Excerpt from the Government of Ontario’s ‘Newsroom’
200 Besserer Inc., the constructor of a condominium in Ottawa, was fined $50,000 on September 28, 2009, for a violation of the Occupational Health and Safety Act (OHSA). Taggart Construction Limited and Right Forming (1996) Limited were fined $35,000 and $75,000, respectively, for other violations of the OHSA at the same project.
On April 18, 2007, Taggart Construction was doing excavation work for a condominium at 200 Besserer St. An excavator was perched on top of a tall and narrow pile of earth, while a worker was receiving a load of concrete at the base of the pile. There were two steel plates on top of the pile to distribute the weight of the excavator, but the earth below was crumbling away. A Ministry of Labour inspector who was driving by noticed this unsafe work. The workers complied with the inspector’s orders to move the excavator back from the edge of the pile and work well away from its base. No one was injured.
Taggart Construction Limited pleaded guilty under the OHSA to failing to ensure that the excavator was located in a way that would not affect the stability of the wall of the excavation.
On July 8, 2007, a section of an engineered support system at the excavation collapsed. No workers were there at the time. The support system had been placed along the perimeter of the excavation to support its walls. It had been designed by an engineer. However, the construction of the failed section of the support system had deviated from the engineer’s design drawings.
200 Besserer Inc. pleaded guilty under the OHSA to failing to ensure that the variation from the engineer’s design drawings was approved in writing by an engineer before the variation occurred.
On October 25, 2007, Right Forming (1996) Limited was doing formwork at the 200 Besserer St. project. Workers were using a crane to move a pallet of materials to the edge of a platform. One worker signaled to the crane operator to lift the hoisting chains up and away from the pallet. The hooks of the hoisting chains caught the corner of the pallet and caused it to flip off the platform and fall to the next level. The falling pallet struck and critically injured another worker.
Right Forming (1996) Limited pleaded guilty under the OHSA to failing to ensure that the pallet was not placed, left or stored in a manner that could endanger a worker.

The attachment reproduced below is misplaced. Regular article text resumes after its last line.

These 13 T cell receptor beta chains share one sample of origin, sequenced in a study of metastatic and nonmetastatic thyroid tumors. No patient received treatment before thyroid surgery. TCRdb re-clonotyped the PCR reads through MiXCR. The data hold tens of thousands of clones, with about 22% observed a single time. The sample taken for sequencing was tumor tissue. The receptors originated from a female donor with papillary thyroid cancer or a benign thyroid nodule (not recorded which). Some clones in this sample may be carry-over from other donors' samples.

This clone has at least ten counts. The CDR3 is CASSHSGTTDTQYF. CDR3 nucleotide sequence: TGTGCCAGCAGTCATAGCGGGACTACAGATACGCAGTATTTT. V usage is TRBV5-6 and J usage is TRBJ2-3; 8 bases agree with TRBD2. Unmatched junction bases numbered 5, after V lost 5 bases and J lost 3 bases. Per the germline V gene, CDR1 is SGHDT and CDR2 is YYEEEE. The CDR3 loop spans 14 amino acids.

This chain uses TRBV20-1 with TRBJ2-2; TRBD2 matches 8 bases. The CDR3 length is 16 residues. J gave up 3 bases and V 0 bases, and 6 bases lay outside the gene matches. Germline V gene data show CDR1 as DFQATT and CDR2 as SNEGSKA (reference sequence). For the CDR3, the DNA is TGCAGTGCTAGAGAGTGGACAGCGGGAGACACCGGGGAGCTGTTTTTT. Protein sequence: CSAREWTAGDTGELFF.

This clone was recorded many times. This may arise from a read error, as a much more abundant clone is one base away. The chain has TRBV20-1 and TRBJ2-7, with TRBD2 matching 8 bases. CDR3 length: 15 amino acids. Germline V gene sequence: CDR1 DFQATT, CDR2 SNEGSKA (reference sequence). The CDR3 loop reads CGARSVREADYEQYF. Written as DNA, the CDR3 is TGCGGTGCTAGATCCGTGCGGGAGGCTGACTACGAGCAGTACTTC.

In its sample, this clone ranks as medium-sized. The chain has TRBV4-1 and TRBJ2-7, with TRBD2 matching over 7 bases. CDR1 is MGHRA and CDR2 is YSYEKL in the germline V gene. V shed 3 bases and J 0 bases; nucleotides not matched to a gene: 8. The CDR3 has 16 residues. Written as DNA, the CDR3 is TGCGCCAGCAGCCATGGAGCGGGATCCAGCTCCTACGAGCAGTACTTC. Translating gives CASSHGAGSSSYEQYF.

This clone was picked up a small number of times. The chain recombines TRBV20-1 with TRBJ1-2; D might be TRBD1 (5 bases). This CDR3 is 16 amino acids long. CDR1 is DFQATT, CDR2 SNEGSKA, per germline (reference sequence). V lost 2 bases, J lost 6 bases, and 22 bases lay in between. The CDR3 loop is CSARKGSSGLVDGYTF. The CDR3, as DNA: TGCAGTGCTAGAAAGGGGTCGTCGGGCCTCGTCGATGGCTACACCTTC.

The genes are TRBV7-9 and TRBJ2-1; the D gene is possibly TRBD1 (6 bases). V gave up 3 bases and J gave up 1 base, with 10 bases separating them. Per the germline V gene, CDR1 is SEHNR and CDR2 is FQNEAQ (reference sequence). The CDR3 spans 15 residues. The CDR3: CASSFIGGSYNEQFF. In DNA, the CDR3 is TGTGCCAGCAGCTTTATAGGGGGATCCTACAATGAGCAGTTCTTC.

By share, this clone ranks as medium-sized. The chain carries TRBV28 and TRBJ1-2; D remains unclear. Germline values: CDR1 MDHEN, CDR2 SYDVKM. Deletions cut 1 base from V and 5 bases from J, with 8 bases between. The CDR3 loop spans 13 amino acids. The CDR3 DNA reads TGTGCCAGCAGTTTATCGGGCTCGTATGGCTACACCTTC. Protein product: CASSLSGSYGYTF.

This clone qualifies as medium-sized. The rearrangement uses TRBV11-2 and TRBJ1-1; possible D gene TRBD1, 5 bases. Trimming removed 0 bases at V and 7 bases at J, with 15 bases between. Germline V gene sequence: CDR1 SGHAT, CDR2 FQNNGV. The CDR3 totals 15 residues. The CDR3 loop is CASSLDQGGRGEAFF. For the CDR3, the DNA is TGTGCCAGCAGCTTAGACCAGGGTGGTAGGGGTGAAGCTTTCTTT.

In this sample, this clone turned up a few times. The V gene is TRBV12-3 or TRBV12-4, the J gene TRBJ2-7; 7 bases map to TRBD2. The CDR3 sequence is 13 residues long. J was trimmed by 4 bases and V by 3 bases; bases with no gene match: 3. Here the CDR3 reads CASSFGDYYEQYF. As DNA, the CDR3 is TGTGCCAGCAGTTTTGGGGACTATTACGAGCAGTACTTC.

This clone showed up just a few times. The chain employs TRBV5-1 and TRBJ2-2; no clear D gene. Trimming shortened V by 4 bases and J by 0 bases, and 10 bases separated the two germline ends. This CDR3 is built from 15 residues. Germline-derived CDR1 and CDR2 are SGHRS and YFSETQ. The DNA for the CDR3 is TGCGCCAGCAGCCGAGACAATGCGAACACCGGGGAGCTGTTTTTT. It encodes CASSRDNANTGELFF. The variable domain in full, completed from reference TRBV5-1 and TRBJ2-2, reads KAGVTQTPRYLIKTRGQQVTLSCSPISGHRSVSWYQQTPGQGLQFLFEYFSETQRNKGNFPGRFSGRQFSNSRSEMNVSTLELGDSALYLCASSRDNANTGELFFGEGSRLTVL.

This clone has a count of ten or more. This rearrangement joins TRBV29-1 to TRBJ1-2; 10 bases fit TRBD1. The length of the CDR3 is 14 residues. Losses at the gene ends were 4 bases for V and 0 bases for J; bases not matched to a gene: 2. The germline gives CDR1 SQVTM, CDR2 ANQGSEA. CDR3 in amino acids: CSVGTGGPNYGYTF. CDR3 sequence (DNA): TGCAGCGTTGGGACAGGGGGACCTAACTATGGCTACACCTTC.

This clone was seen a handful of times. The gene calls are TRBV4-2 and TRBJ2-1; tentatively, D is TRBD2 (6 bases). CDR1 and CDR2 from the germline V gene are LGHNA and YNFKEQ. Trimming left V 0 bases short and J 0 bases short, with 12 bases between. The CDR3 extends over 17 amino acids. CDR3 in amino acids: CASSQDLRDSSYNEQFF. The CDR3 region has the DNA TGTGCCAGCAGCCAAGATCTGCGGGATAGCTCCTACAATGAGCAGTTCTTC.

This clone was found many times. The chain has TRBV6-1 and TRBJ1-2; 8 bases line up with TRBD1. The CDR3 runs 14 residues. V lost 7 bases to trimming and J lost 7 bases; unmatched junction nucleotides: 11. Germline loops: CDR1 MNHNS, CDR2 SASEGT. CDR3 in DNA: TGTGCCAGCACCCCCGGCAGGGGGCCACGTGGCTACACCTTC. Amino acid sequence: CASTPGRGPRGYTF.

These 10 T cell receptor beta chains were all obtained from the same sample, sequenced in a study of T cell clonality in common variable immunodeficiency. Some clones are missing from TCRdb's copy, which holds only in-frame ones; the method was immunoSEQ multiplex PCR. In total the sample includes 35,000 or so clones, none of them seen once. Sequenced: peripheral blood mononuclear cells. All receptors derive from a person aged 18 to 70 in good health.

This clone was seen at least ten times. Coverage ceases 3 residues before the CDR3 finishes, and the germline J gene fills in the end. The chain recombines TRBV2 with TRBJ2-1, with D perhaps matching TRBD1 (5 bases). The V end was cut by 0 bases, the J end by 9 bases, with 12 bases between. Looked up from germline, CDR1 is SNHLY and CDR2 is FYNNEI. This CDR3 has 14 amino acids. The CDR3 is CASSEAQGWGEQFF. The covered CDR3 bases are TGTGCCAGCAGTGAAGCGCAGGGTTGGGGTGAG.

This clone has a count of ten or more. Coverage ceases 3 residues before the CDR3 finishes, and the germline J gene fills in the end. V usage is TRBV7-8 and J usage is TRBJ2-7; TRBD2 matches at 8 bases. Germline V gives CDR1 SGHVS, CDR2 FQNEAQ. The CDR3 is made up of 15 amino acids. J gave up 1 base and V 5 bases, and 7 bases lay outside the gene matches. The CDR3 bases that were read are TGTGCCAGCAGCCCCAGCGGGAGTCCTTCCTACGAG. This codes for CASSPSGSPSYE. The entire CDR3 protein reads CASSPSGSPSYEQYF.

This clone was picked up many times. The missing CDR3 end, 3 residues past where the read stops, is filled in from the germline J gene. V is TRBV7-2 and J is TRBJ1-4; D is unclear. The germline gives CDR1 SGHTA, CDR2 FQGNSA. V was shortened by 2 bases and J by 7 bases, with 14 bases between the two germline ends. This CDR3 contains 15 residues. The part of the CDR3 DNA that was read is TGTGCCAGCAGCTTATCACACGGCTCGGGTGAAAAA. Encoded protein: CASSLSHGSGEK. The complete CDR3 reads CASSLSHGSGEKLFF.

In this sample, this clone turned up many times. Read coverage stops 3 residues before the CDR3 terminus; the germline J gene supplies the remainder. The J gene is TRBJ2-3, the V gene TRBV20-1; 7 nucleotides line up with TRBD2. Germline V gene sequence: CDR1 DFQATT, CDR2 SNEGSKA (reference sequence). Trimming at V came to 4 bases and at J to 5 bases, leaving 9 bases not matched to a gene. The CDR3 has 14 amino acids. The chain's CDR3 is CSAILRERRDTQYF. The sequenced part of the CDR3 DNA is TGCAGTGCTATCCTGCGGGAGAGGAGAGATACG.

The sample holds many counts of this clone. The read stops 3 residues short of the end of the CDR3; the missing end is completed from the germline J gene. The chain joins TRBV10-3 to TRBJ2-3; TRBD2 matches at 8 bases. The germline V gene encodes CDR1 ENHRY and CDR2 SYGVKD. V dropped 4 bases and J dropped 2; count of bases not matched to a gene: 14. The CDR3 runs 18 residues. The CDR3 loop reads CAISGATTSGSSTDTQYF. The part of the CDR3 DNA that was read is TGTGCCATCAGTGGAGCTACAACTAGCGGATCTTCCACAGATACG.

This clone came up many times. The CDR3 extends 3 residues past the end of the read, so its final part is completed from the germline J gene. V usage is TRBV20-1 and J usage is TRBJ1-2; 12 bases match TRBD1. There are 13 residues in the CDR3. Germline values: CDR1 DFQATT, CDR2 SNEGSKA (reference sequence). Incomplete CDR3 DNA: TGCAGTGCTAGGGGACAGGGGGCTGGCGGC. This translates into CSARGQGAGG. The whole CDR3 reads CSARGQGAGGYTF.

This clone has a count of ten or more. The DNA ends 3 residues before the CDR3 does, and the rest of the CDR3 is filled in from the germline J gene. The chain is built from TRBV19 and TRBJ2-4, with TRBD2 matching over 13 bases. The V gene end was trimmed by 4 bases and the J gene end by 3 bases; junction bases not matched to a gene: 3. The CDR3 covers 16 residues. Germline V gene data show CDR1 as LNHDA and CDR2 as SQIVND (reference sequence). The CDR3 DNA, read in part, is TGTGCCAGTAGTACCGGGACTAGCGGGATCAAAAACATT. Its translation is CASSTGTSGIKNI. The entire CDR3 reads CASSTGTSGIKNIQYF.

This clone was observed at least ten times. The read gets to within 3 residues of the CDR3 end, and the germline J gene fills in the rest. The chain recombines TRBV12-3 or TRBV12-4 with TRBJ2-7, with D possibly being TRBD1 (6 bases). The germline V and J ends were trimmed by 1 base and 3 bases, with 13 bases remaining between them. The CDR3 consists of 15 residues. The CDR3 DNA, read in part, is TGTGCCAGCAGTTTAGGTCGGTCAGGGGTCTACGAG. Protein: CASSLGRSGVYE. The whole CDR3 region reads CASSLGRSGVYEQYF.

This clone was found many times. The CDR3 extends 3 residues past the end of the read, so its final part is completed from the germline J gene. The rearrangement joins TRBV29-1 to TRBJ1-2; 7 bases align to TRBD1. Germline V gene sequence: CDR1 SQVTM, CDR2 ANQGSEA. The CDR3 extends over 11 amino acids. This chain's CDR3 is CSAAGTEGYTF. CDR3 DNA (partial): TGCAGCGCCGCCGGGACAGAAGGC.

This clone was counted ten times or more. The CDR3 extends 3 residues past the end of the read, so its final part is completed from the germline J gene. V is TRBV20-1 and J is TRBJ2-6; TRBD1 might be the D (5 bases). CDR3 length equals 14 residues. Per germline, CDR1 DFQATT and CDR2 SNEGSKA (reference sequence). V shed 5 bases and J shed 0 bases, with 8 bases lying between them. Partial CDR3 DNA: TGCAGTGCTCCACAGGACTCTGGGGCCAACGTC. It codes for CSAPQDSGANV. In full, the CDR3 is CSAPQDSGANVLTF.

The fines were imposed by Justice of the Peace Brian Mackey. In addition to the fines, the court imposed a 25-per-cent victim fine surcharge, as required by the Provincial Offences Act. The surcharge is credited to a special provincial government fund to assist victims of crime.
The law(s) in contravention:
Taggart Construction Ltd., was convicted for a contravention of section 233(3) of the Ontario ‘Construction’ regulation 213/91 which states,
“No person shall operate a vehicle or other machine shall be located in such a way as to affect the stability of the wall of an excavation.”
200 Besserer Inc. was convicted for violating section 236(5) of the Ontario ‘Construction’ regulation 213/91 which states,
“Before a variation from the design drawings and specifications for a prefabricated, hydraulic or an engineered support system is permitted, the variation shall be approved in writing by a professional engineer.”
Right Forming (1996) Limited was convicted for violating section 113 of the Ontario ‘Construction’ regulation 213/91 which states,
“No object or material shall be placed, left or stored in a location or manner that may endanger a worker.”
In an earlier blog I reported that the number of issues dealing with health and safety in a workplace, especially a construction project, can be so numerous that many are not investigated prior to an accident or incident. The construction regulation 213/91, is vast and is the largest of the four main sectors; 1) Construction, 2) Industrial, 3) Mining, and 4) Healthcare.
For those not up on the green book (OHSA) the ACT itself is the law and the regulations determine how and to who it is applied. You can imagine why the construction regulations can be so encompassing.
What I am trying to say is that this particular sector is very difficult to police all aspects of the work environment. It would take a very skilled H&S Coordinator to include health and safety controls into the planning stage and the research would be quite lengthy.
Remember — In Ontario, “ALL Accidents are Preventable”
‘Work’ and ‘Play’ safe.
Daniel L. Beal
CHSEP – Foundation Level
VP & Senior Trainer
HRS Group Inc.